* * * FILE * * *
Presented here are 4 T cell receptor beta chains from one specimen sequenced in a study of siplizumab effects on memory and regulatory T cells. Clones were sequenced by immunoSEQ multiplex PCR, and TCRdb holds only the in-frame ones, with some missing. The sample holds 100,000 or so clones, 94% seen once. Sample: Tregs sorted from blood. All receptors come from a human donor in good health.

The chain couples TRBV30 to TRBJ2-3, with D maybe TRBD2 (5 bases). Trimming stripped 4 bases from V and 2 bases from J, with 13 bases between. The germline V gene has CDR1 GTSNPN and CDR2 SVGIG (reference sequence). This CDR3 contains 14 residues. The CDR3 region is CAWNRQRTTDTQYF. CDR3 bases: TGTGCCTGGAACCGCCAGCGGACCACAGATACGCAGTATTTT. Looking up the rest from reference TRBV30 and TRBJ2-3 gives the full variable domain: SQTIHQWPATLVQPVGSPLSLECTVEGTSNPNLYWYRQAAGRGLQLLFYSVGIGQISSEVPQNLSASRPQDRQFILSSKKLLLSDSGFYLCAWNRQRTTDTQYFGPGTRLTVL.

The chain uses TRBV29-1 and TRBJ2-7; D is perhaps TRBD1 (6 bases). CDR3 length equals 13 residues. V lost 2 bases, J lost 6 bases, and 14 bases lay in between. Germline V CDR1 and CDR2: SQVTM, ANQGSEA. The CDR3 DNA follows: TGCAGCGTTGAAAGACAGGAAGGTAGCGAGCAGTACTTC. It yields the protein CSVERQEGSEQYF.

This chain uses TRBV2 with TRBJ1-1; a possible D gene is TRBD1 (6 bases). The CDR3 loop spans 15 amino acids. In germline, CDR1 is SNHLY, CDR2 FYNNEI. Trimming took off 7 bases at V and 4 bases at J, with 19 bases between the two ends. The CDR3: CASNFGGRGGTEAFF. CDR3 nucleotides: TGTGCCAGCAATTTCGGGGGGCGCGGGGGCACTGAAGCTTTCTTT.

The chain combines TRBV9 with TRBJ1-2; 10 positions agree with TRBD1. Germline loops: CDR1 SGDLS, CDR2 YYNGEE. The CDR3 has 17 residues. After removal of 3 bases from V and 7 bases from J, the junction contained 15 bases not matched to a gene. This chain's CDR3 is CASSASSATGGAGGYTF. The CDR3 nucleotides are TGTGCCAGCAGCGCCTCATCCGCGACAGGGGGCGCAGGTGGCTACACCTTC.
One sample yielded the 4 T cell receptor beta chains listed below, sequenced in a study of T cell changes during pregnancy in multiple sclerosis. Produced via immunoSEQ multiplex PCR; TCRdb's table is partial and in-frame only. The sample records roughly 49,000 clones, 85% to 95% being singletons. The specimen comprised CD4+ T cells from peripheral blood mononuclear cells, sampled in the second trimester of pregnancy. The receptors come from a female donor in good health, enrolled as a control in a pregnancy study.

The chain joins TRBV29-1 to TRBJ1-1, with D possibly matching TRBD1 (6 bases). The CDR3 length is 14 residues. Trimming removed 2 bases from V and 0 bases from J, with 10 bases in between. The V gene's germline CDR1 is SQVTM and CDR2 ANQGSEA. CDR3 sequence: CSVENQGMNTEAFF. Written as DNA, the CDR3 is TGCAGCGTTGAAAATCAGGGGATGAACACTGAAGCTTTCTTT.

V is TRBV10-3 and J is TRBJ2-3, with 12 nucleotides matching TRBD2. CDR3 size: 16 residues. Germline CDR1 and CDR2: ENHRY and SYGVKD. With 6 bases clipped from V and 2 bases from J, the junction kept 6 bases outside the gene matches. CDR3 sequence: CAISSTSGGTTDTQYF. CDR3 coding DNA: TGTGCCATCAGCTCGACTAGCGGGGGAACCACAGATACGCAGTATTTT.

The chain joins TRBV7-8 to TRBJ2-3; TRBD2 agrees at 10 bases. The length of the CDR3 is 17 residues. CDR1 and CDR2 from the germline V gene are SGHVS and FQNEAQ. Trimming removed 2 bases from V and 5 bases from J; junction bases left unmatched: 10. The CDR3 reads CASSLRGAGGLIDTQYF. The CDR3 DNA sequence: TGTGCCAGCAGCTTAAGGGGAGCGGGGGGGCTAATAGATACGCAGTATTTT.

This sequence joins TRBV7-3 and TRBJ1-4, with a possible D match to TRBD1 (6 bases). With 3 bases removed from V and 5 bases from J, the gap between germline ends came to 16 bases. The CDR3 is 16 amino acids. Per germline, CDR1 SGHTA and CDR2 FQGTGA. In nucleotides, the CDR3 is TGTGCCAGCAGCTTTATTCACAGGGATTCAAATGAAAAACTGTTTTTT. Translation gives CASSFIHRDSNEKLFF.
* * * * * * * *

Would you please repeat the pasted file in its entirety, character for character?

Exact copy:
Presented here are 4 T cell receptor beta chains from one specimen sequenced in a study of siplizumab effects on memory and regulatory T cells. Clones were sequenced by immunoSEQ multiplex PCR, and TCRdb holds only the in-frame ones, with some missing. The sample holds 100,000 or so clones, 94% seen once. Sample: Tregs sorted from blood. All receptors come from a human donor in good health.

The chain couples TRBV30 to TRBJ2-3, with D maybe TRBD2 (5 bases). Trimming stripped 4 bases from V and 2 bases from J, with 13 bases between. The germline V gene has CDR1 GTSNPN and CDR2 SVGIG (reference sequence). This CDR3 contains 14 residues. The CDR3 region is CAWNRQRTTDTQYF. CDR3 bases: TGTGCCTGGAACCGCCAGCGGACCACAGATACGCAGTATTTT. Looking up the rest from reference TRBV30 and TRBJ2-3 gives the full variable domain: SQTIHQWPATLVQPVGSPLSLECTVEGTSNPNLYWYRQAAGRGLQLLFYSVGIGQISSEVPQNLSASRPQDRQFILSSKKLLLSDSGFYLCAWNRQRTTDTQYFGPGTRLTVL.

The chain uses TRBV29-1 and TRBJ2-7; D is perhaps TRBD1 (6 bases). CDR3 length equals 13 residues. V lost 2 bases, J lost 6 bases, and 14 bases lay in between. Germline V CDR1 and CDR2: SQVTM, ANQGSEA. The CDR3 DNA follows: TGCAGCGTTGAAAGACAGGAAGGTAGCGAGCAGTACTTC. It yields the protein CSVERQEGSEQYF.

This chain uses TRBV2 with TRBJ1-1; a possible D gene is TRBD1 (6 bases). The CDR3 loop spans 15 amino acids. In germline, CDR1 is SNHLY, CDR2 FYNNEI. Trimming took off 7 bases at V and 4 bases at J, with 19 bases between the two ends. The CDR3: CASNFGGRGGTEAFF. CDR3 nucleotides: TGTGCCAGCAATTTCGGGGGGCGCGGGGGCACTGAAGCTTTCTTT.

The chain combines TRBV9 with TRBJ1-2; 10 positions agree with TRBD1. Germline loops: CDR1 SGDLS, CDR2 YYNGEE. The CDR3 has 17 residues. After removal of 3 bases from V and 7 bases from J, the junction contained 15 bases not matched to a gene. This chain's CDR3 is CASSASSATGGAGGYTF. The CDR3 nucleotides are TGTGCCAGCAGCGCCTCATCCGCGACAGGGGGCGCAGGTGGCTACACCTTC.
One sample yielded the 4 T cell receptor beta chains listed below, sequenced in a study of T cell changes during pregnancy in multiple sclerosis. Produced via immunoSEQ multiplex PCR; TCRdb's table is partial and in-frame only. The sample records roughly 49,000 clones, 85% to 95% being singletons. The specimen comprised CD4+ T cells from peripheral blood mononuclear cells, sampled in the second trimester of pregnancy. The receptors come from a female donor in good health, enrolled as a control in a pregnancy study.

The chain joins TRBV29-1 to TRBJ1-1, with D possibly matching TRBD1 (6 bases). The CDR3 length is 14 residues. Trimming removed 2 bases from V and 0 bases from J, with 10 bases in between. The V gene's germline CDR1 is SQVTM and CDR2 ANQGSEA. CDR3 sequence: CSVENQGMNTEAFF. Written as DNA, the CDR3 is TGCAGCGTTGAAAATCAGGGGATGAACACTGAAGCTTTCTTT.

V is TRBV10-3 and J is TRBJ2-3, with 12 nucleotides matching TRBD2. CDR3 size: 16 residues. Germline CDR1 and CDR2: ENHRY and SYGVKD. With 6 bases clipped from V and 2 bases from J, the junction kept 6 bases outside the gene matches. CDR3 sequence: CAISSTSGGTTDTQYF. CDR3 coding DNA: TGTGCCATCAGCTCGACTAGCGGGGGAACCACAGATACGCAGTATTTT.

The chain joins TRBV7-8 to TRBJ2-3; TRBD2 agrees at 10 bases. The length of the CDR3 is 17 residues. CDR1 and CDR2 from the germline V gene are SGHVS and FQNEAQ. Trimming removed 2 bases from V and 5 bases from J; junction bases left unmatched: 10. The CDR3 reads CASSLRGAGGLIDTQYF. The CDR3 DNA sequence: TGTGCCAGCAGCTTAAGGGGAGCGGGGGGGCTAATAGATACGCAGTATTTT.

This sequence joins TRBV7-3 and TRBJ1-4, with a possible D match to TRBD1 (6 bases). With 3 bases removed from V and 5 bases from J, the gap between germline ends came to 16 bases. The CDR3 is 16 amino acids. Per germline, CDR1 SGHTA and CDR2 FQGTGA. In nucleotides, the CDR3 is TGTGCCAGCAGCTTTATTCACAGGGATTCAAATGAAAAACTGTTTTTT. Translation gives CASSFIHRDSNEKLFF.